“If we’re not your animals, if these are adult things, accept the risk. There is risk, Gatoi, in dealing with a partner.”
As my second semester at SUNY Geneseo both physically and remotely comes to a close, I have been asked to “tell the story of your semester’s consideration of the risks and rewards of academic partnership” in relation to the courses’ epigraph above. My initial understanding of the quote above was that there is risk in trusting someone enough to strike a partnership. This concept served as the through line in INTD 105’s entire course.
In my own opinion the beginning weeks of the course were meant to establish a basis for dialogue and discussion. This included learning each other’s names, and learning how to have insightful and respectful discussion. This foundation, although in some ways tedious, was entirely necessary if we were to engage in an effective dialogue. Once many of the semantics were out of the way, my peers and I began reading Octavia Butler’s Bloodchild. For those of you who are unfamiliar with Bloodchild I would direct you to my essay So It Goes, Where Its Going No One Knows (linked below).This story served as a sort of fable that taught an important lesson about the risks of engaging in partnership, as well as provide the course epigraph above. This story would be the through line and foundation to the rest of the course.
Following these initial weeks we began discussing the various mission statements many Colleges and Universities state on their respective websites. When analyzing these sites we began cultivating the background needed to begin the next step in understanding academic partnership. This next step was learning what Geneseo provides in an academic partnership, and what it seeks to accomplish with its students. According to the Geneseo Learning Outcomes for Baccalaureate Education (GLOBE) “The entire college community works together to develop socially responsible citizens with skills and values important to the pursuit of an enriched life and success in the world”. Initially I didn’t think anything of this, but now I realize that this hints at the lesson I would eventually take away from this course.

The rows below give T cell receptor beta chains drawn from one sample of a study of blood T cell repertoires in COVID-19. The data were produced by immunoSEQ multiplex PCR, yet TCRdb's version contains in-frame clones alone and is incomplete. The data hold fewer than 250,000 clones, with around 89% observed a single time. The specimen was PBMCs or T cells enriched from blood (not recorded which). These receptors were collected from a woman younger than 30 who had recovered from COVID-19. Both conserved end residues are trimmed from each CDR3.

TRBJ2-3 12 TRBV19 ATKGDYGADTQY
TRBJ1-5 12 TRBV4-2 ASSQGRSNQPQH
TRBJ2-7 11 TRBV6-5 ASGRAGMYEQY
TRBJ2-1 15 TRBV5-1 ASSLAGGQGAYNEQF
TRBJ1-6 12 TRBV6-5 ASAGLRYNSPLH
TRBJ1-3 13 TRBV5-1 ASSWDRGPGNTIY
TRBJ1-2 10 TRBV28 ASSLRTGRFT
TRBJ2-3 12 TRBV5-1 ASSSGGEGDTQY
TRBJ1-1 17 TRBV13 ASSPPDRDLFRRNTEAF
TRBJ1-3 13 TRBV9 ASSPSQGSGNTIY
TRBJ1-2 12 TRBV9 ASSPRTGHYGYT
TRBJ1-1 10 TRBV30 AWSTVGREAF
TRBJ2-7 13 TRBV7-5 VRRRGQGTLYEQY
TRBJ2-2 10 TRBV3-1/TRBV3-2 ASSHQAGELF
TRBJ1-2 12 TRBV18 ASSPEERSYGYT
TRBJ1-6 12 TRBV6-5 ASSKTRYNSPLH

After reading through public statements from Geneseo and various other schools, our class shifted its attention examining the facility staff’s role in making sure Geneseo is able to provide students the education promised in the GLOBE we had examined. It was here that I gained a very real insight into the hard work that everyone at Geneseo does just to keep the school running. This allowed me to open my mind to something other than the usual faces I see, teachers and students, and begin to appreciate the people who often are overlooked yet play such an integral role in my education. Geneseo Locksmith Rick Canarvis said it best when he stated, “I also like the satisfaction that when I come to work, I have a part in the safety and security of the students that work here”. Canarvis is a perfect example of what Geneseo offers in its education: dedication, commitment, and care.
After our class had the opportunity to see what Geneseo offers to further its students’ education in terms of basic necessities, we then were able to have conversations with staff such as Chief Diversity Officer robbie routenberg. From what robbie described in their discussion with us, it seemed that a good part of their time is spent mediating conflicts that risk the well being of a student. Consent plays a huge role in this according to robbie. In their eyes if someone is forced into resolution, it will be ineffective. Both parties must consent to resolve the situation. To learn that consent is of robbie’s utmost importance was actually quite refreshing. I came from a background where if there was a conflict, my school would force you to resolve it, which only led to more bad blood.